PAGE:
Student engagement, union messaging and the future of the rent freeze campaign were among the issues discussed at the town hall held today by Trinity College Dublin Students’ Union (TCDSU).
Housing was the main focus at the town hall, where TCDSU President László Molnárfi gave an update on last week’s Book of Kells protest. He said that the union had met with Provost Linda Doyle following the demonstration however no commitment to the proposed rent freeze was made. According to Molnárfi, the union was told to stick to the “bureaucratic process”, which Molnárfi described as “biased”.
Several proposals for further action were discussed, including the occupation of vacant and administrative buildings on campus, a co-ordinated banner drop, and a rent strike. A survey, inspired by one carried out by University College Dublin (UCD), aimed at getting more accurate information on students’ struggles with accommodation, was also proposed and discussed.
On the topic of a rent strike, Molnárfi said: “If they did it in the North and in the UK we can do it too.”
However, he noted the challenges that would be involved with organising the strike which would be the first of its kind in Irish universities.
Concerns regarding the proposed rent strike and building occupations were raised. One town hall attendee questioned whether students would be “too scared” about getting kicked out of their accommodation to participate in the strike.
Former TCDSU Gender Equality Officer, Jenny Maguire said that a “strong presence” from the student union on campus would help such a strike succeed. She added that the union should be “trying to build momentum towards a big thing”.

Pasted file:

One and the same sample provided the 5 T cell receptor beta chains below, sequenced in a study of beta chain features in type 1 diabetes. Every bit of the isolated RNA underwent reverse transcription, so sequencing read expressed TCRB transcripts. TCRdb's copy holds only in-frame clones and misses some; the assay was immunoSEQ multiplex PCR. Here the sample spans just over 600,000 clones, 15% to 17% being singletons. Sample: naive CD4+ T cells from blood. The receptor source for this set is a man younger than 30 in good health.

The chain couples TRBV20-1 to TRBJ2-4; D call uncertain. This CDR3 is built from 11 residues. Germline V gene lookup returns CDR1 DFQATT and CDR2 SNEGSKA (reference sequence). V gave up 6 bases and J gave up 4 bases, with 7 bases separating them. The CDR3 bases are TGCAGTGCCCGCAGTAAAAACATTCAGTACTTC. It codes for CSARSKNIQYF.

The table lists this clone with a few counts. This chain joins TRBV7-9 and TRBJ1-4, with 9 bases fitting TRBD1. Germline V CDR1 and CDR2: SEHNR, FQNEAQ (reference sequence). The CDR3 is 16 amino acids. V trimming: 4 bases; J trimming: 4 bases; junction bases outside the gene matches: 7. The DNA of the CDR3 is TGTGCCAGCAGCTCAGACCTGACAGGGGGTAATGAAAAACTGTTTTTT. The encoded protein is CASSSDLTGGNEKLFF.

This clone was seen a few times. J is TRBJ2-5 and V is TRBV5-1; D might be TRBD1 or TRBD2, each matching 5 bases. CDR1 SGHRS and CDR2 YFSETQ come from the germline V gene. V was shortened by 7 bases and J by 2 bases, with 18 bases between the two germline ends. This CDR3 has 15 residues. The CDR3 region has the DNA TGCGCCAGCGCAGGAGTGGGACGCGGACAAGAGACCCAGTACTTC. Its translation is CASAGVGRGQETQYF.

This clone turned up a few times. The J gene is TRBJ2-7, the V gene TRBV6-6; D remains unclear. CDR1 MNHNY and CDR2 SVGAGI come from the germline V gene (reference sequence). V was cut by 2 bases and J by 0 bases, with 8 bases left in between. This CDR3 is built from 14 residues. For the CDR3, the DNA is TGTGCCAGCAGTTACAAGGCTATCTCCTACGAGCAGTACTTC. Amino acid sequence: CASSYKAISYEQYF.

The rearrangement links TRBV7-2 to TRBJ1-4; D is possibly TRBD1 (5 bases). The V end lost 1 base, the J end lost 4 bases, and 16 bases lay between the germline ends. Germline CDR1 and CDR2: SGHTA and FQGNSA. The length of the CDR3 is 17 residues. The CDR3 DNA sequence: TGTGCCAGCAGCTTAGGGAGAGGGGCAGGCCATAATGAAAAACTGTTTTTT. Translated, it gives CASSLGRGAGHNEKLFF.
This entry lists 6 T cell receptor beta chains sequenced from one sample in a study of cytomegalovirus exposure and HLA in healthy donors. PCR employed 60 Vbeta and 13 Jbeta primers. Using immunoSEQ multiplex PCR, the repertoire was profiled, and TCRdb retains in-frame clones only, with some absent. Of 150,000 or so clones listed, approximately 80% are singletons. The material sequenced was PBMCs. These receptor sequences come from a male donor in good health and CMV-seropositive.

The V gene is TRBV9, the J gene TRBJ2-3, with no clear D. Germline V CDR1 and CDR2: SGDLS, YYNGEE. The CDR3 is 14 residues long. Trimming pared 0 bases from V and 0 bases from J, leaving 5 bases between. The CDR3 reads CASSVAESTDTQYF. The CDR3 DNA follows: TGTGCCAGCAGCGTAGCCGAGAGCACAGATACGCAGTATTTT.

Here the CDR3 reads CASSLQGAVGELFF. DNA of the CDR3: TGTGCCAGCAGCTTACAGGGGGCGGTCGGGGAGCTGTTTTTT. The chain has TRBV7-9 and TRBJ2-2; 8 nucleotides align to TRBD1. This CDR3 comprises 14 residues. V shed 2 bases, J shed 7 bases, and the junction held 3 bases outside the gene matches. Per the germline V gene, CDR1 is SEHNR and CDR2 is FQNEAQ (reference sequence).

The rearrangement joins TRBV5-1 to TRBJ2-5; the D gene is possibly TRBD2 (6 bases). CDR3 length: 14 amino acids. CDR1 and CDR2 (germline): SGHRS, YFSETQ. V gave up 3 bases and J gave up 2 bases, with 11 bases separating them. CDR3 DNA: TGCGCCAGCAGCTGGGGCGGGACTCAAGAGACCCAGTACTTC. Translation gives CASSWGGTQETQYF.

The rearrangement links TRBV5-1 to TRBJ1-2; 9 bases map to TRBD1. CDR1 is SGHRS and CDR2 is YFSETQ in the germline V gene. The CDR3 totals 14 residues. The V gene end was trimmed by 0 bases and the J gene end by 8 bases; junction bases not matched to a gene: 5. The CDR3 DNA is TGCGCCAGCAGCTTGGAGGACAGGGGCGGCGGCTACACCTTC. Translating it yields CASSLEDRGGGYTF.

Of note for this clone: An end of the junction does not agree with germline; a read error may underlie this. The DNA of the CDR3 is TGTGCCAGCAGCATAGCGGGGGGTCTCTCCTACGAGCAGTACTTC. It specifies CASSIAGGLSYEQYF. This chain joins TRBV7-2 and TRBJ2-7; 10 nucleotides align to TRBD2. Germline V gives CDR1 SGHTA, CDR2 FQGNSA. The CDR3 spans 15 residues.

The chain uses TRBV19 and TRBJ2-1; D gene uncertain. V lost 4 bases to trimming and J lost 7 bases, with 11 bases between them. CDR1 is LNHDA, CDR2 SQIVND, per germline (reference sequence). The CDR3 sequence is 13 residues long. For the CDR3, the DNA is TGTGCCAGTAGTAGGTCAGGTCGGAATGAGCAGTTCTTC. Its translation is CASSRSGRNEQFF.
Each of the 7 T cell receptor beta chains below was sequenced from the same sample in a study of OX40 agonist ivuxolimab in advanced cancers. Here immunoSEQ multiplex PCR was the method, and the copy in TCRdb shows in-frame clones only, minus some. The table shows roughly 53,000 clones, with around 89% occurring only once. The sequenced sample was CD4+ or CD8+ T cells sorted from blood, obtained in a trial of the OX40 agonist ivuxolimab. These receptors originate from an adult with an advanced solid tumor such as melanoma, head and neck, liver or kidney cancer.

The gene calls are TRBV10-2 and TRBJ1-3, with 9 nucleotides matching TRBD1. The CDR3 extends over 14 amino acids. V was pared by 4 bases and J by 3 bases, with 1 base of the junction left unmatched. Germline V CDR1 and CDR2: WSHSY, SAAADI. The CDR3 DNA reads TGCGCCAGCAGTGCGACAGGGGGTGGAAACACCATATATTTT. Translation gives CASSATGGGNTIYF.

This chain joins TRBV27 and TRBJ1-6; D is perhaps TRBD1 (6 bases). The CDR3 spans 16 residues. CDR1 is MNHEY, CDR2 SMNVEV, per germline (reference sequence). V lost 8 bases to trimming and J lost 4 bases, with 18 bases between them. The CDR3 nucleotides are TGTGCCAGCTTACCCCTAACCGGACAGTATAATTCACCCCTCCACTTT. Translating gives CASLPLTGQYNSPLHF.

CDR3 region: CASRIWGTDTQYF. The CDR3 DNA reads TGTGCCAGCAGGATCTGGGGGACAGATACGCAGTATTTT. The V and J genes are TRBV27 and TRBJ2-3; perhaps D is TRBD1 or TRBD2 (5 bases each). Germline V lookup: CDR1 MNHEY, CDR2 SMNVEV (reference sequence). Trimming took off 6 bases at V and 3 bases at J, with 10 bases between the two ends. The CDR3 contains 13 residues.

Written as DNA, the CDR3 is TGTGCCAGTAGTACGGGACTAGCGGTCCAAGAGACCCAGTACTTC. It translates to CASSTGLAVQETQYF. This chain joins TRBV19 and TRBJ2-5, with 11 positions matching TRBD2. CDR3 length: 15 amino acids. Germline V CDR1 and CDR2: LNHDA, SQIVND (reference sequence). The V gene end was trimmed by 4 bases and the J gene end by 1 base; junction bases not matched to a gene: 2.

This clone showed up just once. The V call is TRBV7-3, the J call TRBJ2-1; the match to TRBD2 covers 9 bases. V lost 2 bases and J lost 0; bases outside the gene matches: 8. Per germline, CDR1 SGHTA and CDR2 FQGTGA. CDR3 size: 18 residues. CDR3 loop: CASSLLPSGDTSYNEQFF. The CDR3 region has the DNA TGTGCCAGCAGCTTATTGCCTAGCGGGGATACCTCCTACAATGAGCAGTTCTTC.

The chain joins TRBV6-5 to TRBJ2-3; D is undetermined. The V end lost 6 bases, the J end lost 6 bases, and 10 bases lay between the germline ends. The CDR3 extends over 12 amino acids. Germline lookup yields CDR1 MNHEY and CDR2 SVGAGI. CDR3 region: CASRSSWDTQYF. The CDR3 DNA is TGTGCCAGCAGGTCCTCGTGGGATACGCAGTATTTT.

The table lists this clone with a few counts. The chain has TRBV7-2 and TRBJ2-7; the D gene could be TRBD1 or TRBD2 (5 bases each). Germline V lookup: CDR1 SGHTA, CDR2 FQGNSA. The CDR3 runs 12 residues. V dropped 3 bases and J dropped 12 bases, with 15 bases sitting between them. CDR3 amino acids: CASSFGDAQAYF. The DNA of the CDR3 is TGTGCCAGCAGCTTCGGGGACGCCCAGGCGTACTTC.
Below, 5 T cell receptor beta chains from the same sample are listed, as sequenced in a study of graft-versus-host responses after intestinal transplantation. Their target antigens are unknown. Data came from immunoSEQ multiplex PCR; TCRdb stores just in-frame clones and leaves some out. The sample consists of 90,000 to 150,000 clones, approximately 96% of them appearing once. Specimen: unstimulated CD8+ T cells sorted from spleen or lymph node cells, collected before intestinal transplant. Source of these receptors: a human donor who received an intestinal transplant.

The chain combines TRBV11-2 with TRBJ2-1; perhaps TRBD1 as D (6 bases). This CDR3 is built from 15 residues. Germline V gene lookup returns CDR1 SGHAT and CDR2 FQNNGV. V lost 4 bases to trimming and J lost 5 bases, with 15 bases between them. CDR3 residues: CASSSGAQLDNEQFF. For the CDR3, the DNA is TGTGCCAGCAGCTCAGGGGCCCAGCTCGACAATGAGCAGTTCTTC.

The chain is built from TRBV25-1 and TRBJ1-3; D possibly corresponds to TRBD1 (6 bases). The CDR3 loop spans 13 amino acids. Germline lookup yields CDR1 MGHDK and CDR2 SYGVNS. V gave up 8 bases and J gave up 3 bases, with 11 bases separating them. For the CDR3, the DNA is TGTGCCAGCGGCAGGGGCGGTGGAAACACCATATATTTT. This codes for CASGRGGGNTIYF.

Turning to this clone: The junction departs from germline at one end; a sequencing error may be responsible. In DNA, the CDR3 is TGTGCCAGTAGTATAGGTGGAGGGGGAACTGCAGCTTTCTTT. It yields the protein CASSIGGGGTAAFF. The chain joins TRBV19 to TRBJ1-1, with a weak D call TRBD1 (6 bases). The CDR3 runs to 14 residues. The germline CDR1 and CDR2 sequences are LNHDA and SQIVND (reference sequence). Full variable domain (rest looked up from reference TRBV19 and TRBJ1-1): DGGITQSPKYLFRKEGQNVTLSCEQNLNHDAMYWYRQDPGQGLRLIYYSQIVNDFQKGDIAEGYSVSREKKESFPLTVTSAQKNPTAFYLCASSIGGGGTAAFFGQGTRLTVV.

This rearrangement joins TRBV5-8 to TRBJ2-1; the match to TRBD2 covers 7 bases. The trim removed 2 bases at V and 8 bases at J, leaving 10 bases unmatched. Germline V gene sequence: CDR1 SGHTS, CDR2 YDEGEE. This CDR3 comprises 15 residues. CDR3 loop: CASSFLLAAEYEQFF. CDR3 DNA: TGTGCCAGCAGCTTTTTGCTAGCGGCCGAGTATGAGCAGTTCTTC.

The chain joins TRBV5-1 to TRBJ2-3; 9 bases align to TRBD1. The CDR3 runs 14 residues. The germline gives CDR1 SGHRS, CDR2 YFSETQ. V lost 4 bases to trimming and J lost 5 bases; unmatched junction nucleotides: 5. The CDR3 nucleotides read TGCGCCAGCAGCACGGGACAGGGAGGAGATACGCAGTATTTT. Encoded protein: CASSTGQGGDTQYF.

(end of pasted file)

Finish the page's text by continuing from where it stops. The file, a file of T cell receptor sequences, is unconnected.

Other attendees noted the potential public backlash and legal issues regarding building occupations. Molnárfi conceded that he doesn’t believe plans for an occupation would be supported by the union: “Council is never going to vote for the occupying of vacant buildings, that would need to be done by students”.
Several of those in attendance supported the idea of repeating the Book of Kells protest, pointing to the positive reaction from the overall student population.
Other issues discussed at the meeting included the messaging of the TCDSU, particularly the use of the term “neoliberalism”, with several attendees questioning the effectiveness of the term.
One student said: “On campus when you talk about neoliberalism, that scares people because the status quo may be hurting them, but they have no time to think of changing the status quo”.
“Even if we’re using more practical language to explain the terminology, at the end of the day the bottom line is the same, so maybe we should focus more on that”, she added.
In response, Molnárfi said the union could focus on creating some flyers and social media posts that offer “explanations of factors that are affecting students in a way that doesn’t use a lot of lefty terminology”.